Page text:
SOMETIMES THIS HELPS.
If you're angry, just be angry, don't be angry with someone. Go be alone with it. G.I. Gurdjieff's father told him if he was insulted, don't react immediately in anger. Wait twenty-four hours, and then respond. Gurdjieff said that never did he have to respond, because by the next day the anger was gone. If you're alone with your anger, let it go to the cosmos. Osho said:

Remember, it is just like a dirty river falling into the ocean: the ocean will purify it. Whenever your anger, your hate, your sexuality, moves into the cosmos, into the ocean--it purifies it. If a dirty river falls into another river, then the other river also becomes dirty. When you are angry with someone, you are throwing your dirt at him. Then he will also throw his at you and this will become a mutual dirtying process.

I'VE BEEN DOING THIS SINCE THE KIDS WERE LITTLE. I WAS ILL EQUIPPED TO BE A MOTHER, THEN SOMEONE TAUGHT ME THIS. IT HELPED.
Change your belief about something. If you have a negative reaction, such as anger, it is in you, not someone else. First you have to ask yourself if you want to be angry. If not, maybe there is some way of thinking inside you that could change so that you won't get angry next time. If someone cuts in front of you in a line of traffic, and you become angry, ask yourself, What do I believe about this? "I have the right to this bit of space on the road, no one should take that from me." If you changed your belief to something else, such as: "Others may drive as they will, I will adjust accordingly," then would you be angry if it happened again?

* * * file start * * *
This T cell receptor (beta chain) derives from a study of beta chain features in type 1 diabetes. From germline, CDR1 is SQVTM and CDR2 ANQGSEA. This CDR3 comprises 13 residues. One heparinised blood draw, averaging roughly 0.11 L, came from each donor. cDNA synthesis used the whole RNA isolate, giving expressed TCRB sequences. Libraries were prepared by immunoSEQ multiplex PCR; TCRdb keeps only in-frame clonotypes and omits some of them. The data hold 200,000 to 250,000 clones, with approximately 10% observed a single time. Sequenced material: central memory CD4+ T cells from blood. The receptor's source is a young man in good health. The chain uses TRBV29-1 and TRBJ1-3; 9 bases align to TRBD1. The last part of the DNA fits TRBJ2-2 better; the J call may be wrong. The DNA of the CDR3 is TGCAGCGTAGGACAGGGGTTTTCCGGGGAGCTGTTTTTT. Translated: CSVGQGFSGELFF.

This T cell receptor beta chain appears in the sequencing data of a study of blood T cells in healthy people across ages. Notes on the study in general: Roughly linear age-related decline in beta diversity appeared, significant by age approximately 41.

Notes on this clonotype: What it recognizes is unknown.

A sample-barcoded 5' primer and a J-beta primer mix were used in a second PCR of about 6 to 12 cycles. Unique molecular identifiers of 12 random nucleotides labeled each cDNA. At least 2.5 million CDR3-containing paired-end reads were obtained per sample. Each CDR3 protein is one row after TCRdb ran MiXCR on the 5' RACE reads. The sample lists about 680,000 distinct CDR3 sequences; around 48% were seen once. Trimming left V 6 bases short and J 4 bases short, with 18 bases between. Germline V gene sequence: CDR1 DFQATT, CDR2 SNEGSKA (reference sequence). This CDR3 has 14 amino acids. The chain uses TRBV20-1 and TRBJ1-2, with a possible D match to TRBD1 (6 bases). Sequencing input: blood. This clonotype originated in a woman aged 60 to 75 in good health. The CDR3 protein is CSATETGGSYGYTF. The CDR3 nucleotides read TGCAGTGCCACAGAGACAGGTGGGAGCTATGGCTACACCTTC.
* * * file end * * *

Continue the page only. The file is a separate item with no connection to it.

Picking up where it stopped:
It takes practice. Change doesn't happen overnight. Do you learn to play the piano in one day? Don't feel bad if you don't learn to conquer your anger in one day either.

I'm not promoting sainthood. And I'm not your nanny. I also recognize that some of us have ongoing conflict with people and circumstances we can't remove from our lives. I'm just saying. We are human, we have emotional responses to a tough world. But maybe putting our dirt onto someone else is not the best way to make things better. I'm talking to myself first and foremost.

Follow this link for help for abused and battered women, including state resources. If you are not in the U.S., please google domestic violence help in your area.
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61 comments:

CottageGirl said...

Dear Ruth,
So interesting that the incident of the burning bed happened right there in your community. I wonder if Farrah learned anything from the character she played in the movie. I guess we'll never know.

LIke you said, I think we all have our issues with anger and how we deal with it. Great suggestions you gave to help deal with it. I like the donkey strategy. Makes me smile, too, just thinking about it!

California Girl said...

You give us alot to think about, Ruth.

I am an angry person, certainly more than I'd like. I think it stems from depression for which I am treated and that helps. Also, my therapist is a Buddhist and his approaches, not unlike some of the examples you give, are very zen and helpful.